Horizon Forbidden West vs Horizon Zero Dawn – 15 Biggest Differences You Need To Know
As all sequels should, Horizon Forbidden West is promising to make some big and significant improvements over its predecessor, Horizon Zero Dawn, which was already a pretty damn good game, so it goes without saying that it has the potential to be something really special. Ahead of its imminent launch, here, we’re going to take a look at a few of those changes and improvements.
Let’s start with the obvious one. Machines are what Horizon is all about, and Zero Dawn had a large variety of these already. Forbidden West, unsurprisingly, is going to follow suit. In addition to many returning mechanical beasts, Forbidden West is also going to introduce several new ones, including the likes of the elephantine Tremortusk, the massive snake machine Slitherfang, the turtle-like Shellsnapper, the dramaeosaur-like Clawstrider, a new flying machine known as the Sunwing, and more.
BETTER ENEMY AI
Combat is a core part of Horizon, an as such, one of the areas where Guerrilla is making some key improvements is enemy AI. During tense encounters, for instance, as enemies try to chase you or get to your position, they’re going to have better pathfinding, and will be better equipped to traverse rugged terrain by jumping, climbing over obstacles, and more. Additionally, a number of machines will also be capable of swimming, so they might dive underwater to chase after Aloy if she jumps into a body of water. Conversely, some amphibious machines will try and jump out of water if you try to escape them by going to land.
IMPROVED HUMAN ENEMIES
While machines are obviously the star of the show in Horizon Forbidden West, human enemies – which was one of Zero Dawn’s weak points – are also going to see some major improvements. Human enemies will fall under different classes and categories, each with their own unique behaviours and fighting styles. The Champion class, for instance, will be calm, composed, and confident, and will try and look for weaknesses as they circle in on you. The Rebel class, meanwhile, will be aggressive and rash, confident when going up against you in groups, but less so when they face you solo.
Stealth was another one of Horizon Zero Dawn’s weaknesses, and it seems like Guerrilla is looking to make some notable improvements in this area. Breaking line of sight to re-enter stealth is going to be a viable strategy during encounters, while enemies, too, will be better equipped to deal with you during these situations. Human enemies will investigate disturbances, hunt for you in groups, communicate with each other during searches, and more.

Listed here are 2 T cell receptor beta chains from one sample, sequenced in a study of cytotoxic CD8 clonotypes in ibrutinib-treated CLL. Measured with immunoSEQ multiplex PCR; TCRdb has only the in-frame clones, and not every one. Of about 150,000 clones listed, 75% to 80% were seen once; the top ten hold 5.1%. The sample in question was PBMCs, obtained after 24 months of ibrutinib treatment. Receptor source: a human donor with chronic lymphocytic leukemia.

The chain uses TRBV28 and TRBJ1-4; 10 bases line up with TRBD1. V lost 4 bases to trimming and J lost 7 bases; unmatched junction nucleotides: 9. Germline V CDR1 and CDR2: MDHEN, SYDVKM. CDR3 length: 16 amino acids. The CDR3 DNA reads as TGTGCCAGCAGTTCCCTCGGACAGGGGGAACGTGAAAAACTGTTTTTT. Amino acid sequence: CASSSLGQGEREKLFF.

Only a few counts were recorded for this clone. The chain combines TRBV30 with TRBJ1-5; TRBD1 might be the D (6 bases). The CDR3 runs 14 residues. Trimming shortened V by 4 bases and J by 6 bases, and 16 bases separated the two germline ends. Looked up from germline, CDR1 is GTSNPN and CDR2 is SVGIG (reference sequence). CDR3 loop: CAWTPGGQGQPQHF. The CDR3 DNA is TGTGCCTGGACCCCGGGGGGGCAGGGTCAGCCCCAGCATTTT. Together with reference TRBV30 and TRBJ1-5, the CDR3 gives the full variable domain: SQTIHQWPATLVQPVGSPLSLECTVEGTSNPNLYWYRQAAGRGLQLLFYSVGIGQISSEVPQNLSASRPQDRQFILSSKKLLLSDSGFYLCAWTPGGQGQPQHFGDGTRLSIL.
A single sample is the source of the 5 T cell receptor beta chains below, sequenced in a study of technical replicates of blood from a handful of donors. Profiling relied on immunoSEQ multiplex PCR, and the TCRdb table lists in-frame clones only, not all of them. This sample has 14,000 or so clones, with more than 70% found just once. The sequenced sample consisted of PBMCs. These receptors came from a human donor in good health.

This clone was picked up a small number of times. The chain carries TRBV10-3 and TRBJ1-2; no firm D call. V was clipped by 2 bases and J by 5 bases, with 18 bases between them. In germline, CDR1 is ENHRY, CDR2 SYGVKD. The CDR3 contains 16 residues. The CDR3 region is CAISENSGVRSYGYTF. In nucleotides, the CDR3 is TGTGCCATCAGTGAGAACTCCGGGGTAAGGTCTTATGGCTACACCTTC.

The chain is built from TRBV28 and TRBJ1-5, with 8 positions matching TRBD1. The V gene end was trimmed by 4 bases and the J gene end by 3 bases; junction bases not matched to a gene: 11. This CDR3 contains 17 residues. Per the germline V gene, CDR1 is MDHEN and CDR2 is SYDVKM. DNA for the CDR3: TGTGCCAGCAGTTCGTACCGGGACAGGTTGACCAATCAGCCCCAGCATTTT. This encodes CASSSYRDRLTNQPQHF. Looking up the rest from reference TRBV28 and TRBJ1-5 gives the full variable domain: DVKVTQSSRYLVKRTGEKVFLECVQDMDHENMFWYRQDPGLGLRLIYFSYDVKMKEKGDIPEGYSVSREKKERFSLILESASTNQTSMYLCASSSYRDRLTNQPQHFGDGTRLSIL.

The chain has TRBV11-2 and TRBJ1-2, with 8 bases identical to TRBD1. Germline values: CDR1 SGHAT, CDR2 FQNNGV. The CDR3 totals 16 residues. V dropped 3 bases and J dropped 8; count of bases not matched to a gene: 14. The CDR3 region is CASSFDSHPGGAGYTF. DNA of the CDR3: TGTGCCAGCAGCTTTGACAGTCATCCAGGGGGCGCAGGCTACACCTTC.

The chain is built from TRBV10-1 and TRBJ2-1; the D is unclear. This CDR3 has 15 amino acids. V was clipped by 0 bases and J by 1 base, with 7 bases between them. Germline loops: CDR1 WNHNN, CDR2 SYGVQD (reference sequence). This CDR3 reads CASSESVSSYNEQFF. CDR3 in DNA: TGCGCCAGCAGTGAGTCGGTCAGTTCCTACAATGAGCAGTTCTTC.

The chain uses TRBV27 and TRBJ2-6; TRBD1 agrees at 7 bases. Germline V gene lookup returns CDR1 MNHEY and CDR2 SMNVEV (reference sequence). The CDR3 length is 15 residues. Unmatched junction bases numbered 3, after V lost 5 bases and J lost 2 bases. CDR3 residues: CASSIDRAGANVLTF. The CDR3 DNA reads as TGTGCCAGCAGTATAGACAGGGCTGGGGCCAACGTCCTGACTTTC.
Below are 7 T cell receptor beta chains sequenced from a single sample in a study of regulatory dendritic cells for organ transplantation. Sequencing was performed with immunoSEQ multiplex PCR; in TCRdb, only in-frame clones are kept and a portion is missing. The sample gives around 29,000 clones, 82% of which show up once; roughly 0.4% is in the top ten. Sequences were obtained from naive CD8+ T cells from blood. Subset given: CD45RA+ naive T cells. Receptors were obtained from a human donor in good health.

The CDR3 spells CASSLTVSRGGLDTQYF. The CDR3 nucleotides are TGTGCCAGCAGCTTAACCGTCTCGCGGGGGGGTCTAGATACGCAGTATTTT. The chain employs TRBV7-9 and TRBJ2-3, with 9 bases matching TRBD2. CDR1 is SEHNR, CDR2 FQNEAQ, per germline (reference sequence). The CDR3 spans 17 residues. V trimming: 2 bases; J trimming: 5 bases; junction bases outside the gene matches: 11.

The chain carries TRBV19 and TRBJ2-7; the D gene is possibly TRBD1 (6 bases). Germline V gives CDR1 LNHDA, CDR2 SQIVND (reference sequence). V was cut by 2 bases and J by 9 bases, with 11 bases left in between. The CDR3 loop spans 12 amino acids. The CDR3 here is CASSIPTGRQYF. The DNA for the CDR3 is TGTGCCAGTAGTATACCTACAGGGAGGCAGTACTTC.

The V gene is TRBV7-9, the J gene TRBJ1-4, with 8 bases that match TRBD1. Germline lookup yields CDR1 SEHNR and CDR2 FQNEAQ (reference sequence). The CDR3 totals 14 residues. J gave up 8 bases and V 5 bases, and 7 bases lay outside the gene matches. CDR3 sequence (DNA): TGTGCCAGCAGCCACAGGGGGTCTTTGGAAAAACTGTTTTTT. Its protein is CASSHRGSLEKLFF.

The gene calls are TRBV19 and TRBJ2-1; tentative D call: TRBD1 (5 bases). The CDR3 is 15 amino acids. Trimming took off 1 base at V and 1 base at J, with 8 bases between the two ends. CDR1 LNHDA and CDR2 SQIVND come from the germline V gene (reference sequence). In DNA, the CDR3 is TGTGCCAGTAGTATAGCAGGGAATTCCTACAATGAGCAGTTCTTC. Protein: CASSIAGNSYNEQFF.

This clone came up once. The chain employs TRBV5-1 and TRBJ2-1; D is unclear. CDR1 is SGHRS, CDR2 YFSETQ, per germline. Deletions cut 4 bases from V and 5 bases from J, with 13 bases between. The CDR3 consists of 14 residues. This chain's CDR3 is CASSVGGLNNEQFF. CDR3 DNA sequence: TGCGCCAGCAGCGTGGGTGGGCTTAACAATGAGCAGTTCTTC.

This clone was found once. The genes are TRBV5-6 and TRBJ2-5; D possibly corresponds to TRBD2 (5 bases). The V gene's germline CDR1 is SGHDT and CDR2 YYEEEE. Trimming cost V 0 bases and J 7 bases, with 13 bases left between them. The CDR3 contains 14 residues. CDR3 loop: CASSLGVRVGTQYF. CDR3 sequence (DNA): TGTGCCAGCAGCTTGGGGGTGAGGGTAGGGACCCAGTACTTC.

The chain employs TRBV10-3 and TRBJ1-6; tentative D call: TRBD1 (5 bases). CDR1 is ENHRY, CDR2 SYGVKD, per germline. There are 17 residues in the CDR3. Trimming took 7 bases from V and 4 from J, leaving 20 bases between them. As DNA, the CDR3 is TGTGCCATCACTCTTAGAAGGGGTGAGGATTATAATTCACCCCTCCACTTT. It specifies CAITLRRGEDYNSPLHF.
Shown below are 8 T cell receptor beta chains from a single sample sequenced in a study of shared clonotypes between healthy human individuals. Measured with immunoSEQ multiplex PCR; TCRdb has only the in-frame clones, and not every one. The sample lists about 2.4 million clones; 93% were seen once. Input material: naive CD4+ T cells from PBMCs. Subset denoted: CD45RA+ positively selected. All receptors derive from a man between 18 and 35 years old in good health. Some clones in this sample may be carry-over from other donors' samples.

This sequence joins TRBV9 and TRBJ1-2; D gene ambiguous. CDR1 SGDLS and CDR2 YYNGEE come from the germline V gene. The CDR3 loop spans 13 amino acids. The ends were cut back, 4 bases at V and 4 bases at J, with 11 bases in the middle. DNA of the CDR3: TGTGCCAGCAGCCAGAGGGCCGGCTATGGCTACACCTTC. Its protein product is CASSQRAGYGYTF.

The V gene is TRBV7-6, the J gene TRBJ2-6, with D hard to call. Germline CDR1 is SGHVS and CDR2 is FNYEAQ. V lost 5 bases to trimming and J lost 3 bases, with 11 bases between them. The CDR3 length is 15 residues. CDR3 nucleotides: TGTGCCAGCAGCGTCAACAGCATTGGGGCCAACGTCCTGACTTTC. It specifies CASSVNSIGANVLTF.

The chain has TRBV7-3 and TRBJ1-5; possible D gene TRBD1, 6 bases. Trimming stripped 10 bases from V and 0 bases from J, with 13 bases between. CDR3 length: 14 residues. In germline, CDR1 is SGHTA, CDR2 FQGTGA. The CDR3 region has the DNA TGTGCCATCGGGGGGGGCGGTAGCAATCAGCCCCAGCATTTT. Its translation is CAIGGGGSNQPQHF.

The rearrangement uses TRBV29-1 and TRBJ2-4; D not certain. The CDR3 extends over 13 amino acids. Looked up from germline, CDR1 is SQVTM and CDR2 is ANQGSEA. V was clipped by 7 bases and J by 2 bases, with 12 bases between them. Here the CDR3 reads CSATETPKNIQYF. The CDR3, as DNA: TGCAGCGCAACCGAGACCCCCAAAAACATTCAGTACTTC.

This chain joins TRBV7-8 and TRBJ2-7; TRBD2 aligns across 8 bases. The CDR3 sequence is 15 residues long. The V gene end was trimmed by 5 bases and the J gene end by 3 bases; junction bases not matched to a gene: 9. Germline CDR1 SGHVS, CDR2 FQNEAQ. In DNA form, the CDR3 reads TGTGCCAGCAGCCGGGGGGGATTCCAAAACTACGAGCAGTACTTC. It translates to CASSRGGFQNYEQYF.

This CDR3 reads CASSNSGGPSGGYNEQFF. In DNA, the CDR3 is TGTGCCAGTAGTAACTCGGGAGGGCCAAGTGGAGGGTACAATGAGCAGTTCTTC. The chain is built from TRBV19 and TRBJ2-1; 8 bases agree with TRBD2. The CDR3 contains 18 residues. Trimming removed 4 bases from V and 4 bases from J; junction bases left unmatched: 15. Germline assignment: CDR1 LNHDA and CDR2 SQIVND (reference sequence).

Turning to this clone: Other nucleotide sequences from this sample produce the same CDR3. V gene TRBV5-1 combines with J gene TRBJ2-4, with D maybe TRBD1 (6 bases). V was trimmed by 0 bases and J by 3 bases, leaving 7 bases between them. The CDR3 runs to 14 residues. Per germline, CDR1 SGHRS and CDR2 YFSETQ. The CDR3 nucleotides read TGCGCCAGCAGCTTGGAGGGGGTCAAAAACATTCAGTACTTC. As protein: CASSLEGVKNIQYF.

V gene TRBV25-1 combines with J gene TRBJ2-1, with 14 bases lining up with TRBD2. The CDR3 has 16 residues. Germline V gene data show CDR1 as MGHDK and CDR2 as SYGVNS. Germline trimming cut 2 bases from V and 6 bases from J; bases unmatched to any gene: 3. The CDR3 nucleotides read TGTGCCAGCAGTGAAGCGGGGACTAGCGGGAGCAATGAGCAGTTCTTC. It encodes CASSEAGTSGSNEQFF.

Again, this was one of Horizon Zero Dawn’s weak points, but it seems Forbidden West is putting quite a lot of emphasis on improvements in this area. In addition to general strikes, melee combos, and the speed of combat being better when you’re wielding your bow, and the fact that certain human enemies will be more focused on up-close combat, another major improvement is Valor Surges, which are powerful rechargeable attacks, with each skill tree having its own unique one.
Oh, and speaking of skill trees…
REVAMPED SKILL TREE
Horizon Zero Dawn was technically an RPG, but its progression mechanics fell a little short of offering the kind of extensive progression options and customization opportunities that are usually expected of the genre. With its sequel, Guerrilla is introducing a completely revamped skill tree that should tackle that problem. In total, the game will have six different skill trees, each focusing on a different style of play. These will be Warrior, which will focus on melee combat; Infiltrator, which will focus on stealth; Hunter, which will focus on ranged attacks; Machine Master, which will focus on hacking and overriding; Survivor, which will focus on health and resources; and Trapper, which will focus on traps. Each of these categories will have 20-30 unlockable skills, and each tree will also have its own unique Valor Surge.
Another aspect of Horizon Forbidden West’s expanded focus on RPG mechanics as compared to Zero Dawn is its revamped upgrade system. Workbenches will be found scattered throughout the game’s world, and using these, players will be able to use resources gathered from the world to upgrade weapons and armour across multiple tiers, with new upgrades offering new skills, ammo types, and more. Each weapon will also have multiple tiers, and with each of these, that weapon’s stats will increase, in addition to other perks, such as improvements to your ammo capacity. Upgrading the Common Bow, for instance, will unlock the new Acid Arrows. Meanwhile, outfits can also be upgraded anywhere between 3-5 times, with each upgrade bringing stat improvements and improved effectiveness of whatever perk that outfit comes with.